During a long meeting confirming that City Hall can’t please everybody all of the time, the Wichita City Council moved the city closer Tuesday to becoming a creative place that welcomes live music at less-formal venues while safeguarding neighborhoods.
The amended ordinance, which Deputy Police Chief Tom Stolz is right to still consider a work in progress, cuts the annual entertainment license fee for coffeehouses, art galleries, music stores and music-only venues to $50.
That’s down from $400, which had seemed overkill for venues that don’t serve alcohol, don’t tend to attract troublemakers and may offer music infrequently.
Some people in the community have chafed at the effort to regulate such entertainment at all — a feeling hardened by some misdemeanor charges against venue owners. Certainly, one lesson of this process should be that not all live-music venues are the same, or should be regulated as such.
But because coffeehouses, art galleries and the like can draw crowds and generate complaints about noise and parking, they are legitimate subjects for affordable license fees and reasonable regulation.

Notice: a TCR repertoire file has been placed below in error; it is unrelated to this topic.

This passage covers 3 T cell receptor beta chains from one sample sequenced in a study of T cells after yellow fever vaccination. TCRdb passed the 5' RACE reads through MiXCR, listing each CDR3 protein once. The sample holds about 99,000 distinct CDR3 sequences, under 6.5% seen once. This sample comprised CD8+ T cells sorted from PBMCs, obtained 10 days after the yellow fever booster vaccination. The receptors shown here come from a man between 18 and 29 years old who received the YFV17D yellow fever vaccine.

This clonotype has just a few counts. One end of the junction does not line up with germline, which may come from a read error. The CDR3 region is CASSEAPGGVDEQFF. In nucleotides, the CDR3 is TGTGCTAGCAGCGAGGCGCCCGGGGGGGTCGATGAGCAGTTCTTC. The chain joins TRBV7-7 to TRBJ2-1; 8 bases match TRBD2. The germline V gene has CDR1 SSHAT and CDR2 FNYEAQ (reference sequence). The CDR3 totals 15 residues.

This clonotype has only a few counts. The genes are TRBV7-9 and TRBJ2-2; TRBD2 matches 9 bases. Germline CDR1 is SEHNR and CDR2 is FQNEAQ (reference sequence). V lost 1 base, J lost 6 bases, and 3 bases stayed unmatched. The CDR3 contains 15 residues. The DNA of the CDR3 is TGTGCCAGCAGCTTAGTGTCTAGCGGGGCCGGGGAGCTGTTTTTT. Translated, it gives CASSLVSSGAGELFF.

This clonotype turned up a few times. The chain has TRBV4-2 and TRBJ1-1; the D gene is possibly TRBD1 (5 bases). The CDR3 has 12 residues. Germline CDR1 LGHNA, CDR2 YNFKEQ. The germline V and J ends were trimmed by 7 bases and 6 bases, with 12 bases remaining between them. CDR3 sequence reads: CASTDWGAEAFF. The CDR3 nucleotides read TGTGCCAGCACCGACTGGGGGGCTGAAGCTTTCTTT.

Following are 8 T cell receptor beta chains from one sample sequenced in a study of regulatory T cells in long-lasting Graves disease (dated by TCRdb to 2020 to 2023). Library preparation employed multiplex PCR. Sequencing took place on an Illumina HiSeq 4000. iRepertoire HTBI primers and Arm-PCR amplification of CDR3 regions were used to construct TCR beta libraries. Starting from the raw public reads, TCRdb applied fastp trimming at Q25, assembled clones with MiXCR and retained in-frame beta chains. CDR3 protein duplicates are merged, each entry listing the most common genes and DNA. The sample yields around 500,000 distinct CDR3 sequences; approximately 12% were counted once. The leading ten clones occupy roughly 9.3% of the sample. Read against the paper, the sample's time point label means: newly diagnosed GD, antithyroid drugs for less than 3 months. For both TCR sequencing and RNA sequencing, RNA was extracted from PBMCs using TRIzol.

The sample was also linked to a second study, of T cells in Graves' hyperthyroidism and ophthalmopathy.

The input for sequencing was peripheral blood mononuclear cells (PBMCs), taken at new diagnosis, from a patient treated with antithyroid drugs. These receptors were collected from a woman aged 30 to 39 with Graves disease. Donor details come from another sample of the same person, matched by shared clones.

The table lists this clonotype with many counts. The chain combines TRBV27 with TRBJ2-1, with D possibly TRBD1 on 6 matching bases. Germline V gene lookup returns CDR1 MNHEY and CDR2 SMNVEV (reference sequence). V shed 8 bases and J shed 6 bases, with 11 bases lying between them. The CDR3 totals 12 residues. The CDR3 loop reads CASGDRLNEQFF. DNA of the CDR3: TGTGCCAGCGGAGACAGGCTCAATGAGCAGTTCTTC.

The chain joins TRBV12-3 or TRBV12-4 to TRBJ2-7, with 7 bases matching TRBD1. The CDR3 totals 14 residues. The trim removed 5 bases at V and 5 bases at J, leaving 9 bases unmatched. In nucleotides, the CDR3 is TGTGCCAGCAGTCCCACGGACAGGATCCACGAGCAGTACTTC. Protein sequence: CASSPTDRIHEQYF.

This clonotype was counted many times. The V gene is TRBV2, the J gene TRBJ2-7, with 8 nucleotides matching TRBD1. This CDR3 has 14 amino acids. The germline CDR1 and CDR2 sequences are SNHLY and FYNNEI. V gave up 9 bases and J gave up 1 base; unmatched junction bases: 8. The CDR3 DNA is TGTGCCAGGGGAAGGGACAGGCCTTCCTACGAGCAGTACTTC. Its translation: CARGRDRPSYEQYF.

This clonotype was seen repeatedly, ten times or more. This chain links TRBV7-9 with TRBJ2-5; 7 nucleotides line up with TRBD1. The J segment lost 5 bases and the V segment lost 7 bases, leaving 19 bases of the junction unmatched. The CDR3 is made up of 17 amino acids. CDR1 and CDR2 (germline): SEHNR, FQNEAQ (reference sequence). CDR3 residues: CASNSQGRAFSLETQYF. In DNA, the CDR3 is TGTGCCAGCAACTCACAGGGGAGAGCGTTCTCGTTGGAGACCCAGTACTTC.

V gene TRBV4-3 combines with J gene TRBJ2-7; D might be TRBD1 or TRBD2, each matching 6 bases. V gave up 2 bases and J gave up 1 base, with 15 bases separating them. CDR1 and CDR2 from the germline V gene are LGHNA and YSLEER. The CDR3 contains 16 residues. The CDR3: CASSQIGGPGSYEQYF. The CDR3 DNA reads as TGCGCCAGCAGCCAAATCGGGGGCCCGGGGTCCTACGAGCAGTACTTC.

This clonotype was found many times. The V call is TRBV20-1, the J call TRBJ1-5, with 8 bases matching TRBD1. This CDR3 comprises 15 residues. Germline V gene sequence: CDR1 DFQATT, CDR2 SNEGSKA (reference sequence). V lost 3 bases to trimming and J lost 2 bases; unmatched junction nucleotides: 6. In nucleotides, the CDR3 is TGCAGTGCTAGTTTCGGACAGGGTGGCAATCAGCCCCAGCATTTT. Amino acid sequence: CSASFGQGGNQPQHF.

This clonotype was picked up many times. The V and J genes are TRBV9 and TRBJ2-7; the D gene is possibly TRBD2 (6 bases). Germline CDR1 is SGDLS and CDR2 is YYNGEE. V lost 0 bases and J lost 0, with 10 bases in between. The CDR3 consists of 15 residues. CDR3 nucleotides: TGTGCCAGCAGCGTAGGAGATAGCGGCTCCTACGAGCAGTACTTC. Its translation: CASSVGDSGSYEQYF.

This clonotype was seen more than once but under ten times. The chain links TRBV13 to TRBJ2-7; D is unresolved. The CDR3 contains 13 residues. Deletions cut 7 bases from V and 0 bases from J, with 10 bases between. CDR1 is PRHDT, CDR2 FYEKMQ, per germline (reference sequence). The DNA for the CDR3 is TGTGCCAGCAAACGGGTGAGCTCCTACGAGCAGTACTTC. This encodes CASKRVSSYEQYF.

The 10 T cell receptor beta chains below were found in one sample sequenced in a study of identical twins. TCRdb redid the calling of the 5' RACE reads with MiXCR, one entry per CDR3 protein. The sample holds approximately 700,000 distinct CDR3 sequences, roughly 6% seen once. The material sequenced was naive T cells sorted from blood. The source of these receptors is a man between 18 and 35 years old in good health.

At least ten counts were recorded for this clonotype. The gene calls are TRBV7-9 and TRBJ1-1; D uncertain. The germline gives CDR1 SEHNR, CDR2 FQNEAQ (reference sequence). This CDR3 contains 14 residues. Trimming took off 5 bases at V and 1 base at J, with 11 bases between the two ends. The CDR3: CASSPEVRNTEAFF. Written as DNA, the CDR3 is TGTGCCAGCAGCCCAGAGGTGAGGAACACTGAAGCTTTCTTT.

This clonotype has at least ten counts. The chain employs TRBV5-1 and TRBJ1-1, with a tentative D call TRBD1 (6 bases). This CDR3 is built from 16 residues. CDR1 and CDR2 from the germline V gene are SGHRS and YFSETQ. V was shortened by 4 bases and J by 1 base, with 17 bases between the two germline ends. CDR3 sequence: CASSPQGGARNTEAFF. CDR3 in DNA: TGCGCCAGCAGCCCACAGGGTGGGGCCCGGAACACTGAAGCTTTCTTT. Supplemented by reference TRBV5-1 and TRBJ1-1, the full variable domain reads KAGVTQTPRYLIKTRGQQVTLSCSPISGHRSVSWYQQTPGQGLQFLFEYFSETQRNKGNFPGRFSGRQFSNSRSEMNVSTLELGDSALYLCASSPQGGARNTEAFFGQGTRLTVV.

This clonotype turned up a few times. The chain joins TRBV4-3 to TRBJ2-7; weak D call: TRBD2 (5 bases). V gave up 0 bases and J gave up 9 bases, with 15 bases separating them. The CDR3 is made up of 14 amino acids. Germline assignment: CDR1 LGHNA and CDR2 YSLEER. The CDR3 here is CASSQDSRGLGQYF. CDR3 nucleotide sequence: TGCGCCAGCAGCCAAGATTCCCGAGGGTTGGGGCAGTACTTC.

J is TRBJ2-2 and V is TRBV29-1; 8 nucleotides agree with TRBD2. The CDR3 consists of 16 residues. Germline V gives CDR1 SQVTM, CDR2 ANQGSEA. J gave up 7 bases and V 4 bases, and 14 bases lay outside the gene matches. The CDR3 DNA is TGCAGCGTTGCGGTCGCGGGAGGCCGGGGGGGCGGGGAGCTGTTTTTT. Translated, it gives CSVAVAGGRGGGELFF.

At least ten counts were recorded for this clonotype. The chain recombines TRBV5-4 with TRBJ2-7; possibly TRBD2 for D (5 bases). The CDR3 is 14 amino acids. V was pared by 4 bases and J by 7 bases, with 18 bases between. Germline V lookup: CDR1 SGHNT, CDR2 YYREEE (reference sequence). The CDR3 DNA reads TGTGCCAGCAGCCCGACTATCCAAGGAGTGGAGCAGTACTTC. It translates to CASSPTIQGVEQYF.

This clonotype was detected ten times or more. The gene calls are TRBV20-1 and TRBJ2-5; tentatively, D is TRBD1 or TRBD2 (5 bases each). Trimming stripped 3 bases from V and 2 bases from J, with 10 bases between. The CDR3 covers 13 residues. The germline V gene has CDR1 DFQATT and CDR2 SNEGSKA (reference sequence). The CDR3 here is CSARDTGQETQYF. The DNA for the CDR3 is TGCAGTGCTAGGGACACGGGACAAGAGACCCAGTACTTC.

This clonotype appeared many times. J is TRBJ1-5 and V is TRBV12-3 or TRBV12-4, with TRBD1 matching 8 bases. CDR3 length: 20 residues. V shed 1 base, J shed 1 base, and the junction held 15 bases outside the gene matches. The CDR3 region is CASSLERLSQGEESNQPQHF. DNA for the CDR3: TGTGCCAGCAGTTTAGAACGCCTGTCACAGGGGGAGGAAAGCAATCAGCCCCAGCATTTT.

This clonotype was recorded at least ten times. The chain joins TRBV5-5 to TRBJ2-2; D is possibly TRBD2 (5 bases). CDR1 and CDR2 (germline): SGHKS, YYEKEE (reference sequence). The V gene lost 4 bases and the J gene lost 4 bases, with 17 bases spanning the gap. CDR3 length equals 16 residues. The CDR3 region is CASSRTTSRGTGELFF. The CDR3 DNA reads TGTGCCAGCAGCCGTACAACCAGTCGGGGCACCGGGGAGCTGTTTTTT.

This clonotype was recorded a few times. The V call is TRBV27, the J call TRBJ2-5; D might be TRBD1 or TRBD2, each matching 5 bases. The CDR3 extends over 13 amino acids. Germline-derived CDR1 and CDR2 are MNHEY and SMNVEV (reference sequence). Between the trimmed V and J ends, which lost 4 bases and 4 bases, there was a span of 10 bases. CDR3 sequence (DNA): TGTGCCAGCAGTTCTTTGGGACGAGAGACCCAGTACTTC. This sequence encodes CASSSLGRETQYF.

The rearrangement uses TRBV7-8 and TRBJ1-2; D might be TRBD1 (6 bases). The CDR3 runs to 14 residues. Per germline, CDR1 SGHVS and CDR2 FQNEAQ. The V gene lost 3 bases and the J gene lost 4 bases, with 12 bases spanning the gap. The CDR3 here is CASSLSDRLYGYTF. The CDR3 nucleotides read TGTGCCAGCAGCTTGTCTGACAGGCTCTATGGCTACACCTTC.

Going forward, city officials and stakeholders need to keep the dialogue going regarding the ordinance’s guidelines on venue capacity, hours and more, and make adjustments and improvements accordingly.
As Stolz told the council Tuesday, “Before we talk of increasing capacities or exempting businesses from entertainment licenses altogether, it would be prudent to hear from surrounding neighborhoods, neighborhood associations and businesses who may be impacted.”
If the city has had difficulty getting the details right on the entertainment license, it deserves praise for its success in countering the trouble that started it all: the 2008 violence related to bars, including six homicides and nearly 130 assaults with weapons. Since the city first updated its entertainment ordinance in 2009, as Stolz told the council Tuesday, violent crime has substantially dropped at and around clubs and no murders have occurred.
What an impressive change.
As Stolz said a few months back, “We don’t want to run music out of this city, or nightlife, or fun.”
For now, the updated ordinance seems to balance the priorities, serving both public safety and quality of life.
For the editorial board, Rhonda Holman